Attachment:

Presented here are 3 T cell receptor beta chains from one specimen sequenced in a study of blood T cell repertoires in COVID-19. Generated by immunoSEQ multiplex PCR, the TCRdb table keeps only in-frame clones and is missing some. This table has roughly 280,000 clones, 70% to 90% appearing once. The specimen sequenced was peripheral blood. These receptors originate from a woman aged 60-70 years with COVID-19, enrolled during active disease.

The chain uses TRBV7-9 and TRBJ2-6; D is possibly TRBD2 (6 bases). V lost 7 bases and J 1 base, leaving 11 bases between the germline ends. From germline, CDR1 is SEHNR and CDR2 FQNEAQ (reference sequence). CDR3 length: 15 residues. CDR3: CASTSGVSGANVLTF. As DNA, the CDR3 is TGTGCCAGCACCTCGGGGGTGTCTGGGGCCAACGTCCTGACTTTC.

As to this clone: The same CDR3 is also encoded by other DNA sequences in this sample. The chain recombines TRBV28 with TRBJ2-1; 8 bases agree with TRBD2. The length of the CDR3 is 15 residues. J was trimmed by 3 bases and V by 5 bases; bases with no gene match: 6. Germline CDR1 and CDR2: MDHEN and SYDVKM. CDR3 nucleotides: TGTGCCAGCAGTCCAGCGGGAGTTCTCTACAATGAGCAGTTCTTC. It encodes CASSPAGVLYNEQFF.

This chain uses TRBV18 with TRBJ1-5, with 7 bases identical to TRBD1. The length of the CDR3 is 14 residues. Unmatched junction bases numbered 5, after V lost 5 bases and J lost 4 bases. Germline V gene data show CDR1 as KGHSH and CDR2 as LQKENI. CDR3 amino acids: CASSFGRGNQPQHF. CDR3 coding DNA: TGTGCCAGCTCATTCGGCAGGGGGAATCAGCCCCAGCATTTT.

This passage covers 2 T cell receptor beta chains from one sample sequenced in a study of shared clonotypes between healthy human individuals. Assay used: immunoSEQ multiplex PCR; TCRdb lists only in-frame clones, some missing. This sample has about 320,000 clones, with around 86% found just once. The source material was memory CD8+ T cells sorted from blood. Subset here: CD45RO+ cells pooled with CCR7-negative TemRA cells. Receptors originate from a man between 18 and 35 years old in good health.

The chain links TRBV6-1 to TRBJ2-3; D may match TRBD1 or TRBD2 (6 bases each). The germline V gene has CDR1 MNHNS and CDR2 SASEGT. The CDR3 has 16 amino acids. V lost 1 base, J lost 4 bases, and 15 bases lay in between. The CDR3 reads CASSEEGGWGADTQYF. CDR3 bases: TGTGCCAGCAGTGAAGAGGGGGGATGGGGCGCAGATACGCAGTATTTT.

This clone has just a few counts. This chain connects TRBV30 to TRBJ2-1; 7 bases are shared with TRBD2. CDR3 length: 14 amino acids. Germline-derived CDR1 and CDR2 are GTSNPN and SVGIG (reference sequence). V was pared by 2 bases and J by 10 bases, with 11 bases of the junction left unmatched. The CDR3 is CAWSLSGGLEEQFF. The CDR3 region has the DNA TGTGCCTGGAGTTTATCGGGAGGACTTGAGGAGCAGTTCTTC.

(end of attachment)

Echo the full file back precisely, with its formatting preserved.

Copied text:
Presented here are 3 T cell receptor beta chains from one specimen sequenced in a study of blood T cell repertoires in COVID-19. Generated by immunoSEQ multiplex PCR, the TCRdb table keeps only in-frame clones and is missing some. This table has roughly 280,000 clones, 70% to 90% appearing once. The specimen sequenced was peripheral blood. These receptors originate from a woman aged 60-70 years with COVID-19, enrolled during active disease.

The chain uses TRBV7-9 and TRBJ2-6; D is possibly TRBD2 (6 bases). V lost 7 bases and J 1 base, leaving 11 bases between the germline ends. From germline, CDR1 is SEHNR and CDR2 FQNEAQ (reference sequence). CDR3 length: 15 residues. CDR3: CASTSGVSGANVLTF. As DNA, the CDR3 is TGTGCCAGCACCTCGGGGGTGTCTGGGGCCAACGTCCTGACTTTC.

As to this clone: The same CDR3 is also encoded by other DNA sequences in this sample. The chain recombines TRBV28 with TRBJ2-1; 8 bases agree with TRBD2. The length of the CDR3 is 15 residues. J was trimmed by 3 bases and V by 5 bases; bases with no gene match: 6. Germline CDR1 and CDR2: MDHEN and SYDVKM. CDR3 nucleotides: TGTGCCAGCAGTCCAGCGGGAGTTCTCTACAATGAGCAGTTCTTC. It encodes CASSPAGVLYNEQFF.

This chain uses TRBV18 with TRBJ1-5, with 7 bases identical to TRBD1. The length of the CDR3 is 14 residues. Unmatched junction bases numbered 5, after V lost 5 bases and J lost 4 bases. Germline V gene data show CDR1 as KGHSH and CDR2 as LQKENI. CDR3 amino acids: CASSFGRGNQPQHF. CDR3 coding DNA: TGTGCCAGCTCATTCGGCAGGGGGAATCAGCCCCAGCATTTT.

This passage covers 2 T cell receptor beta chains from one sample sequenced in a study of shared clonotypes between healthy human individuals. Assay used: immunoSEQ multiplex PCR; TCRdb lists only in-frame clones, some missing. This sample has about 320,000 clones, with around 86% found just once. The source material was memory CD8+ T cells sorted from blood. Subset here: CD45RO+ cells pooled with CCR7-negative TemRA cells. Receptors originate from a man between 18 and 35 years old in good health.

The chain links TRBV6-1 to TRBJ2-3; D may match TRBD1 or TRBD2 (6 bases each). The germline V gene has CDR1 MNHNS and CDR2 SASEGT. The CDR3 has 16 amino acids. V lost 1 base, J lost 4 bases, and 15 bases lay in between. The CDR3 reads CASSEEGGWGADTQYF. CDR3 bases: TGTGCCAGCAGTGAAGAGGGGGGATGGGGCGCAGATACGCAGTATTTT.

This clone has just a few counts. This chain connects TRBV30 to TRBJ2-1; 7 bases are shared with TRBD2. CDR3 length: 14 amino acids. Germline-derived CDR1 and CDR2 are GTSNPN and SVGIG (reference sequence). V was pared by 2 bases and J by 10 bases, with 11 bases of the junction left unmatched. The CDR3 is CAWSLSGGLEEQFF. The CDR3 region has the DNA TGTGCCTGGAGTTTATCGGGAGGACTTGAGGAGCAGTTCTTC.